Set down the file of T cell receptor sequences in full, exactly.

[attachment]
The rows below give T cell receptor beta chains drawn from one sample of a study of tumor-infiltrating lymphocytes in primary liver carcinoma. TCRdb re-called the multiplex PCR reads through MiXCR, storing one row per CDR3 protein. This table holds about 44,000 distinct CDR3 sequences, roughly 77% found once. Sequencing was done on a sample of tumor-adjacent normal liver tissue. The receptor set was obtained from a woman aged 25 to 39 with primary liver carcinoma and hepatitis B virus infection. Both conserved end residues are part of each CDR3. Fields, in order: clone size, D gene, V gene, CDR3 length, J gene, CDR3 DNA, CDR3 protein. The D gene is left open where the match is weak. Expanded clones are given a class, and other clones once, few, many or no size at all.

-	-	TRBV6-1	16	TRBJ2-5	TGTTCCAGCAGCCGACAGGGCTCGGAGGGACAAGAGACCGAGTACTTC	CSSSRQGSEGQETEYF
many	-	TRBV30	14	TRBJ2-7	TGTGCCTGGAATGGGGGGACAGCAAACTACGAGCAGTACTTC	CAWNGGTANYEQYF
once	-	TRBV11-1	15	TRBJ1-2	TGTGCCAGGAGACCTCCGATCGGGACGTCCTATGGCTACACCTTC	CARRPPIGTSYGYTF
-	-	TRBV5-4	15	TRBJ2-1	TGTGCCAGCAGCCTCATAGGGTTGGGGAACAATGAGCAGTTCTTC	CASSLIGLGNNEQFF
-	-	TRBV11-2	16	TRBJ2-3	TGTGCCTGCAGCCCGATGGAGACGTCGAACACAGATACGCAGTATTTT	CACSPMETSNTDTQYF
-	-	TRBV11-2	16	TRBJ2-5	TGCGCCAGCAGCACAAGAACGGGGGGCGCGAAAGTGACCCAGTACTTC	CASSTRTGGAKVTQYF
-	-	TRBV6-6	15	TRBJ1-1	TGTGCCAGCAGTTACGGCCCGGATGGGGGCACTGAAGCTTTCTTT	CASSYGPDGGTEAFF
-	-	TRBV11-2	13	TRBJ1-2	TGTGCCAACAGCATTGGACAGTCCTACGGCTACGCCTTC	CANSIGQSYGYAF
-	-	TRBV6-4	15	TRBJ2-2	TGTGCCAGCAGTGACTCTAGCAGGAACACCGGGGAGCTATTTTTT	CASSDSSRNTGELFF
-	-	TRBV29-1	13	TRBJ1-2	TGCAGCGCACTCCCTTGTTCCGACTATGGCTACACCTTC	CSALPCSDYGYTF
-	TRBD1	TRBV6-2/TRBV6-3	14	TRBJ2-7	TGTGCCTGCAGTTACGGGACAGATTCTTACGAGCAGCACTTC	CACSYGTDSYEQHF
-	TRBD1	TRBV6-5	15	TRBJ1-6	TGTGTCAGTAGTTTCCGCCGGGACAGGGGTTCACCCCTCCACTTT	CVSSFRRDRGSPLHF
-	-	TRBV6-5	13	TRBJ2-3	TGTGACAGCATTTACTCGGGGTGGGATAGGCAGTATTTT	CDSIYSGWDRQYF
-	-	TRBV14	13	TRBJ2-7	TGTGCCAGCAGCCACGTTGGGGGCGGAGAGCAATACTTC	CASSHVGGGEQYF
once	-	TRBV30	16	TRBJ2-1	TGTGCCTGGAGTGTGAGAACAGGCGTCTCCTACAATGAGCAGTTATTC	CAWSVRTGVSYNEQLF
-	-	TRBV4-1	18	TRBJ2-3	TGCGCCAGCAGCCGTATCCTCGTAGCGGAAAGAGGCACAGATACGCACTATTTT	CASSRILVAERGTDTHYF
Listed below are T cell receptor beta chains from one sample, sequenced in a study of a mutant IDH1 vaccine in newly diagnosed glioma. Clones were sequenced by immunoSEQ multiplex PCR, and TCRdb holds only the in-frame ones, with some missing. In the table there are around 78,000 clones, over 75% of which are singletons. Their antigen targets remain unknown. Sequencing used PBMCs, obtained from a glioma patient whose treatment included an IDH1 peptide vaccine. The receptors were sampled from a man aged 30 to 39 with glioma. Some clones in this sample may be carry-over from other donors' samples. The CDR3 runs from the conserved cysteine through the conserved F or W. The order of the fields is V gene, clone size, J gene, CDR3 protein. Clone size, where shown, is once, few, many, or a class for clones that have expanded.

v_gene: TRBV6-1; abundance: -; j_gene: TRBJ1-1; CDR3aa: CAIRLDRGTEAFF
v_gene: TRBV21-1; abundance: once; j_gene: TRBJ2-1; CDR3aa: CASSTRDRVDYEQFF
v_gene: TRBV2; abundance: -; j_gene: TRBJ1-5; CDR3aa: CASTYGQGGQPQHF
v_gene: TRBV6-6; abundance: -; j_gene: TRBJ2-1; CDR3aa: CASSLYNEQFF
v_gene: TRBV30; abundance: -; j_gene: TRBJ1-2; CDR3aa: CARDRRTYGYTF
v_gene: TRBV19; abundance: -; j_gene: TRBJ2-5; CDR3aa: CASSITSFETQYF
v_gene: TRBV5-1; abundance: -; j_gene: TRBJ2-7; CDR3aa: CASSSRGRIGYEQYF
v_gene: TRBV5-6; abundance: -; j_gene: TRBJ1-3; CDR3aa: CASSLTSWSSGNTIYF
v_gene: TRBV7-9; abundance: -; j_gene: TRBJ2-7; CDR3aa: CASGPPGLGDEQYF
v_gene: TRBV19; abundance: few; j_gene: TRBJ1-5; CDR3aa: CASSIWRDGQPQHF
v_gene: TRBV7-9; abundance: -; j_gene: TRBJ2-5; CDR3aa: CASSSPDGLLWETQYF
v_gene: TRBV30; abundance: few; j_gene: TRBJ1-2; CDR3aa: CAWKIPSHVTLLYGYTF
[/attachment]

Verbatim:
The rows below give T cell receptor beta chains drawn from one sample of a study of tumor-infiltrating lymphocytes in primary liver carcinoma. TCRdb re-called the multiplex PCR reads through MiXCR, storing one row per CDR3 protein. This table holds about 44,000 distinct CDR3 sequences, roughly 77% found once. Sequencing was done on a sample of tumor-adjacent normal liver tissue. The receptor set was obtained from a woman aged 25 to 39 with primary liver carcinoma and hepatitis B virus infection. Both conserved end residues are part of each CDR3. Fields, in order: clone size, D gene, V gene, CDR3 length, J gene, CDR3 DNA, CDR3 protein. The D gene is left open where the match is weak. Expanded clones are given a class, and other clones once, few, many or no size at all.

-	-	TRBV6-1	16	TRBJ2-5	TGTTCCAGCAGCCGACAGGGCTCGGAGGGACAAGAGACCGAGTACTTC	CSSSRQGSEGQETEYF
many	-	TRBV30	14	TRBJ2-7	TGTGCCTGGAATGGGGGGACAGCAAACTACGAGCAGTACTTC	CAWNGGTANYEQYF
once	-	TRBV11-1	15	TRBJ1-2	TGTGCCAGGAGACCTCCGATCGGGACGTCCTATGGCTACACCTTC	CARRPPIGTSYGYTF
-	-	TRBV5-4	15	TRBJ2-1	TGTGCCAGCAGCCTCATAGGGTTGGGGAACAATGAGCAGTTCTTC	CASSLIGLGNNEQFF
-	-	TRBV11-2	16	TRBJ2-3	TGTGCCTGCAGCCCGATGGAGACGTCGAACACAGATACGCAGTATTTT	CACSPMETSNTDTQYF
-	-	TRBV11-2	16	TRBJ2-5	TGCGCCAGCAGCACAAGAACGGGGGGCGCGAAAGTGACCCAGTACTTC	CASSTRTGGAKVTQYF
-	-	TRBV6-6	15	TRBJ1-1	TGTGCCAGCAGTTACGGCCCGGATGGGGGCACTGAAGCTTTCTTT	CASSYGPDGGTEAFF
-	-	TRBV11-2	13	TRBJ1-2	TGTGCCAACAGCATTGGACAGTCCTACGGCTACGCCTTC	CANSIGQSYGYAF
-	-	TRBV6-4	15	TRBJ2-2	TGTGCCAGCAGTGACTCTAGCAGGAACACCGGGGAGCTATTTTTT	CASSDSSRNTGELFF
-	-	TRBV29-1	13	TRBJ1-2	TGCAGCGCACTCCCTTGTTCCGACTATGGCTACACCTTC	CSALPCSDYGYTF
-	TRBD1	TRBV6-2/TRBV6-3	14	TRBJ2-7	TGTGCCTGCAGTTACGGGACAGATTCTTACGAGCAGCACTTC	CACSYGTDSYEQHF
-	TRBD1	TRBV6-5	15	TRBJ1-6	TGTGTCAGTAGTTTCCGCCGGGACAGGGGTTCACCCCTCCACTTT	CVSSFRRDRGSPLHF
-	-	TRBV6-5	13	TRBJ2-3	TGTGACAGCATTTACTCGGGGTGGGATAGGCAGTATTTT	CDSIYSGWDRQYF
-	-	TRBV14	13	TRBJ2-7	TGTGCCAGCAGCCACGTTGGGGGCGGAGAGCAATACTTC	CASSHVGGGEQYF
once	-	TRBV30	16	TRBJ2-1	TGTGCCTGGAGTGTGAGAACAGGCGTCTCCTACAATGAGCAGTTATTC	CAWSVRTGVSYNEQLF
-	-	TRBV4-1	18	TRBJ2-3	TGCGCCAGCAGCCGTATCCTCGTAGCGGAAAGAGGCACAGATACGCACTATTTT	CASSRILVAERGTDTHYF
Listed below are T cell receptor beta chains from one sample, sequenced in a study of a mutant IDH1 vaccine in newly diagnosed glioma. Clones were sequenced by immunoSEQ multiplex PCR, and TCRdb holds only the in-frame ones, with some missing. In the table there are around 78,000 clones, over 75% of which are singletons. Their antigen targets remain unknown. Sequencing used PBMCs, obtained from a glioma patient whose treatment included an IDH1 peptide vaccine. The receptors were sampled from a man aged 30 to 39 with glioma. Some clones in this sample may be carry-over from other donors' samples. The CDR3 runs from the conserved cysteine through the conserved F or W. The order of the fields is V gene, clone size, J gene, CDR3 protein. Clone size, where shown, is once, few, many, or a class for clones that have expanded.

v_gene: TRBV6-1; abundance: -; j_gene: TRBJ1-1; CDR3aa: CAIRLDRGTEAFF
v_gene: TRBV21-1; abundance: once; j_gene: TRBJ2-1; CDR3aa: CASSTRDRVDYEQFF
v_gene: TRBV2; abundance: -; j_gene: TRBJ1-5; CDR3aa: CASTYGQGGQPQHF
v_gene: TRBV6-6; abundance: -; j_gene: TRBJ2-1; CDR3aa: CASSLYNEQFF
v_gene: TRBV30; abundance: -; j_gene: TRBJ1-2; CDR3aa: CARDRRTYGYTF
v_gene: TRBV19; abundance: -; j_gene: TRBJ2-5; CDR3aa: CASSITSFETQYF
v_gene: TRBV5-1; abundance: -; j_gene: TRBJ2-7; CDR3aa: CASSSRGRIGYEQYF
v_gene: TRBV5-6; abundance: -; j_gene: TRBJ1-3; CDR3aa: CASSLTSWSSGNTIYF
v_gene: TRBV7-9; abundance: -; j_gene: TRBJ2-7; CDR3aa: CASGPPGLGDEQYF
v_gene: TRBV19; abundance: few; j_gene: TRBJ1-5; CDR3aa: CASSIWRDGQPQHF
v_gene: TRBV7-9; abundance: -; j_gene: TRBJ2-5; CDR3aa: CASSSPDGLLWETQYF
v_gene: TRBV30; abundance: few; j_gene: TRBJ1-2; CDR3aa: CAWKIPSHVTLLYGYTF